Dan: Yeah, I mean, yes. And there are two more things.

One is, are these comments meaningful? Are they meaningful comments? If it's someone just saying "yes" or "agreed", "co-sign", whatever, that would not be a meaningful comment to our systems.

Our systems would not consider that to be a meaningful comment.

Two is: you are responding to the comments. That's really important for us to see.

And that's important.

Like, again, going back to this idea of LinkedIn being, sort of the proxy for the business world.

If you're in a meeting and someone's talking at you, and the other person is just staring, that's not successful. That's not a conversation. You lean in, you're giving back. You, Jason responding to people who are giving comments.

Maybe you probably can't respond to everyone. It's too much. But you're picking and choosing where you want to go in, and you're thanking people and you're adding something. This is a conversation, and as a reward, our system will show this to more people. People wanna be part of this conversation. So that's what we're looking for.

We May See the End of Engagement Pods

Jason: I'm thinking here as you're saying this, about a line that you just used maybe 5 to 10 minutes ago, which was that every post has its own total addressable market.

And if it seems like that total addressable market is coherently revealing itself in the engagement of the post, then LinkedIn's algorithms are gonna recognize it as such. And then, these are not words that you use, but just, just gonna say them to see if you'll react to it, which is that the way that you're describing the "quality of comments" seems very much also to be mindful of engagement groups that people often use to try to pump up their visibility.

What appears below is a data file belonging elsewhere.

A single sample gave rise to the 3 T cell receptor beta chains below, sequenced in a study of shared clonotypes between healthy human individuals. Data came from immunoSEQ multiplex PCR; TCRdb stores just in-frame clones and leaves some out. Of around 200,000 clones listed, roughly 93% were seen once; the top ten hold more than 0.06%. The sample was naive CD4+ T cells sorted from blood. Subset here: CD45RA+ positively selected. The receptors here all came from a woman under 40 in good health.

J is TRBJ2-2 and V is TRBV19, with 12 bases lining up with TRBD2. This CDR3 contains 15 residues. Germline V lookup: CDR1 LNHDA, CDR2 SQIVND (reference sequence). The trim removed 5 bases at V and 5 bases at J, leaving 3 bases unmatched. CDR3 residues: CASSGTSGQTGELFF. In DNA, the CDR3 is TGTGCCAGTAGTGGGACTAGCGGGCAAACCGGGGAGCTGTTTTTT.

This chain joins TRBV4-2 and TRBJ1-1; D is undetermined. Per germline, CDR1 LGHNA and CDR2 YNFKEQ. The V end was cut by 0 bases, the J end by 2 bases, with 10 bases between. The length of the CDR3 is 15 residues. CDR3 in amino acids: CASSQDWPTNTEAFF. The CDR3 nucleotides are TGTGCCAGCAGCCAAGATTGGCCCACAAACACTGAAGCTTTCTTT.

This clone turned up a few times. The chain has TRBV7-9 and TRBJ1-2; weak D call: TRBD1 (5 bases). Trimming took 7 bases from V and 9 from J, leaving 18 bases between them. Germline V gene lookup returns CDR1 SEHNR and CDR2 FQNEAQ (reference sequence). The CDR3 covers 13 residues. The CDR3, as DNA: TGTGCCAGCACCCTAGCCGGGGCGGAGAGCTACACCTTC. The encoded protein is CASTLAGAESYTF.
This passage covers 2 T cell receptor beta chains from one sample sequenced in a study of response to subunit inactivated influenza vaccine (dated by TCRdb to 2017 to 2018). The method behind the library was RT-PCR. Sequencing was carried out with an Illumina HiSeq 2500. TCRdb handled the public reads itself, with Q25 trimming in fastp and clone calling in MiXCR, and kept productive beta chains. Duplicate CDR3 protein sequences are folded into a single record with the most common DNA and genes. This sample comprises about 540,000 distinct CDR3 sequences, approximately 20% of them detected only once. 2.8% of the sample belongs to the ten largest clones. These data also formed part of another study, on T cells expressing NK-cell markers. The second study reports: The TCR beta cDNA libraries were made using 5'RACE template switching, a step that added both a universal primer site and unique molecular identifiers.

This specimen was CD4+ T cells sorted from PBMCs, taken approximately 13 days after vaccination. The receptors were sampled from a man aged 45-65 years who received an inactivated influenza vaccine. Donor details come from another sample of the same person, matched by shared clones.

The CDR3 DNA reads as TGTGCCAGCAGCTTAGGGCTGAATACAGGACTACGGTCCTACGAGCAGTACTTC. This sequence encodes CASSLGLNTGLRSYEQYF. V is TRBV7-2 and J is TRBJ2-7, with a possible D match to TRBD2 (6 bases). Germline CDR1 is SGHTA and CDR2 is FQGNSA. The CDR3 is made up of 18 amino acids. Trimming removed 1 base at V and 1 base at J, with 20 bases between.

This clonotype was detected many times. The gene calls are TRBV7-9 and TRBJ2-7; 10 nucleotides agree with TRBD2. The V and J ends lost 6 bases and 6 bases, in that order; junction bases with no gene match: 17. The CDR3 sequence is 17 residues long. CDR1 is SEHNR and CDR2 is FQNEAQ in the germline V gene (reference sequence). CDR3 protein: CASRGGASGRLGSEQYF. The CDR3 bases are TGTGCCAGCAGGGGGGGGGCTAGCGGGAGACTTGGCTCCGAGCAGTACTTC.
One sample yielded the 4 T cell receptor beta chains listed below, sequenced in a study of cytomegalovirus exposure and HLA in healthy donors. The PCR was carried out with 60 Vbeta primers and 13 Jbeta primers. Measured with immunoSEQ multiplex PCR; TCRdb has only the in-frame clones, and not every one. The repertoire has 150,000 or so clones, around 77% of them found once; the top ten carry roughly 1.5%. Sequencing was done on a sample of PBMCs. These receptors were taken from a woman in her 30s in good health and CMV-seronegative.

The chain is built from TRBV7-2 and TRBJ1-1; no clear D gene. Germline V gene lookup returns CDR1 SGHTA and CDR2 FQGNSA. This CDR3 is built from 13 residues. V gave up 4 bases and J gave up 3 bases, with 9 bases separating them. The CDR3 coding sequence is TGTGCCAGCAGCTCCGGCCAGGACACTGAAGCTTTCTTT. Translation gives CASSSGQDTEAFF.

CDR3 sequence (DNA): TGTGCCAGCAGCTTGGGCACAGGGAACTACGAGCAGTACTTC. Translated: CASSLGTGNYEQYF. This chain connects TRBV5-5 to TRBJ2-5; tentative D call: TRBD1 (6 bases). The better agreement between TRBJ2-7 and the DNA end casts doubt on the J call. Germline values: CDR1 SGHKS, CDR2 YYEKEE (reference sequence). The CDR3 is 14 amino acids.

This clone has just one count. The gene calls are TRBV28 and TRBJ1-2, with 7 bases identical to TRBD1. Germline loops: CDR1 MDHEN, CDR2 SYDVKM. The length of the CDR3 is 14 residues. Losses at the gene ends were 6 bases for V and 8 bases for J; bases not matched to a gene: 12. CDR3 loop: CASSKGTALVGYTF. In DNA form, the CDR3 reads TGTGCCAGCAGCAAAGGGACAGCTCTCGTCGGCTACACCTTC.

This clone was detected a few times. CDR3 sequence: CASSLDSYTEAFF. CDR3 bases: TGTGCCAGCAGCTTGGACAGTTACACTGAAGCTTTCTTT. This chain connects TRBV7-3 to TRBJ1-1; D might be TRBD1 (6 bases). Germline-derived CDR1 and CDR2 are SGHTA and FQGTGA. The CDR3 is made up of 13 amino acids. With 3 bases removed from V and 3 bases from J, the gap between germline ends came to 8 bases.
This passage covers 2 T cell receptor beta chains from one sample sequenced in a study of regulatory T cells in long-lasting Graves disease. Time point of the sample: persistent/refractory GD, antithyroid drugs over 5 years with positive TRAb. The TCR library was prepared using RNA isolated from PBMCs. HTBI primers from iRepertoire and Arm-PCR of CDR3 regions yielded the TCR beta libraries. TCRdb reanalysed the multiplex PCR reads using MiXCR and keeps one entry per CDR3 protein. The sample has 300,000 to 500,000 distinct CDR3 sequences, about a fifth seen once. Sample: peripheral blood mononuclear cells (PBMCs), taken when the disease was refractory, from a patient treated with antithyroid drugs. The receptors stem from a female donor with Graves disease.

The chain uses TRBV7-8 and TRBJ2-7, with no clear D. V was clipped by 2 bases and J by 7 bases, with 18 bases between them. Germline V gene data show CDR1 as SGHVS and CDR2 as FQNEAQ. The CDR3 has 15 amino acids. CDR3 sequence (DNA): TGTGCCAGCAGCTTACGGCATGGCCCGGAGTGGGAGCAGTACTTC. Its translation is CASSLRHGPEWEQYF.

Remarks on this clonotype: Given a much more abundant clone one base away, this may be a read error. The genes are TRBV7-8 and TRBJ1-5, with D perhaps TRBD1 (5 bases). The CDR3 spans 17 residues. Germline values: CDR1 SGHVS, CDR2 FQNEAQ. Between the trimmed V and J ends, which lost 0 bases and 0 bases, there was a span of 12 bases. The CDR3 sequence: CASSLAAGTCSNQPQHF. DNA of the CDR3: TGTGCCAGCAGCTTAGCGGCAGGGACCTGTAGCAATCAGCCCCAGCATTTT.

Engagement groups, for people who don't know, is there's like a group that somebody has on WhatsApp where everyone just throws in their LinkedIn posts and then everybody on the group where everybody's assistants jump in and leave comments. Those are usually of the kind of, "So true, Yes." kind of stuff, which isn't engagement at all. It's fake engagement.

So is that, is that on your mind? Are those kinds of "gaming the system" on your mind as you guys are developing?

Dan: Absolutely. Yeah. You just nailed it. And I think that people assume they've figured out how things work here and usually they have not.

Something in that kind of situation, it might do well within that group. And that's sort of it. Like the group gets to see some piece and they're talking to themselves essentially.

So if that's what they want, that's great.

Jason: All right, so final thing, and then I'll let you guys go. This has been so fascinating.

Dan, the way that you described the value of a piece of content that reaches its audience was very interesting and I think in many ways very true.

And the entrepreneur Ted Lasso example that you gave, is actually a really good version of that in that, that post didn't do nearly as well, like fractionally well, as this one with the sandwich board, right?

It was for people who don't follow me religiously. It was a clip from the Ted Lasso season finale, where an Entrepreneur magazine cover appeared, and I told the backstory of how that happened, which is that Ted, uh Jason Sade's team got in touch with me and et cetera, et cetera. Anyway, so, that post did okay, but it didn't do amazing.

And what you're saying is, really the explanation for why, because LinkedIn recognized that as having a particularly distinct audience of people who are very familiar with Entrepreneur, which is going to be a smaller audience than people who are just sort of generally interested and engaged in the concept of marketing. Totally get it.

But my kind of final thing, which is Dan, when you were saying: Look, sometimes that the value here is that maybe one or two people reached out to you via DM or you know, it made one valuable connection and that's how business is.

Business is not a bunch of noise.

Businesses is focused, useful connections. But I will tell you something, which is that a great business tool for me, is building my newsletter audience.

And a lot of the reason that people use LinkedIn is because doing well on LinkedIn drives an audience to the thing that you're trying to collect an audience for.

And in this case, a post that gets 1.9 million impressions. I will tell you, I saw that directly in the number of people who signed up for my newsletter. Every single time that a newsletter post does very well, my newsletter subscriptions go up. That is a useful business tool for me.